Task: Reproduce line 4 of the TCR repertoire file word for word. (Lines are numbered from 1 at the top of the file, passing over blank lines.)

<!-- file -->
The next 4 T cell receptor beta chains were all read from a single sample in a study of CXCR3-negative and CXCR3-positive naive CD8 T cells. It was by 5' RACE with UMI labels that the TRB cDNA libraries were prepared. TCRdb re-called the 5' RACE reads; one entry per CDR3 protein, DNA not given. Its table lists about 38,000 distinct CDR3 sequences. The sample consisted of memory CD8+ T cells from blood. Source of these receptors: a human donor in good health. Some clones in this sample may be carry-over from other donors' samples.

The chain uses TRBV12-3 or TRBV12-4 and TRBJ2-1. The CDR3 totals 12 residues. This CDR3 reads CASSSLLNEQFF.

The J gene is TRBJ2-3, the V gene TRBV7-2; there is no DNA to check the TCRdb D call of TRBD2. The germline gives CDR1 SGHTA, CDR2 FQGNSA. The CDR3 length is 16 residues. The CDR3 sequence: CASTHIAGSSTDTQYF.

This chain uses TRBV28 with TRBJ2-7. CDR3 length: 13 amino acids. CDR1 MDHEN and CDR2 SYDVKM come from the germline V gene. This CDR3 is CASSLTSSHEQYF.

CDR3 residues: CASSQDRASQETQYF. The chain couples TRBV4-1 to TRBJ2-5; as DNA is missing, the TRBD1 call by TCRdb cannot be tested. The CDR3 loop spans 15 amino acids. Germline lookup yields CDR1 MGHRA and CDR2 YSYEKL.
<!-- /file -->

This chain uses TRBV28 with TRBJ2-7. CDR3 length: 13 amino acids. CDR1 MDHEN and CDR2 SYDVKM come from the germline V gene. This CDR3 is CASSLTSSHEQYF.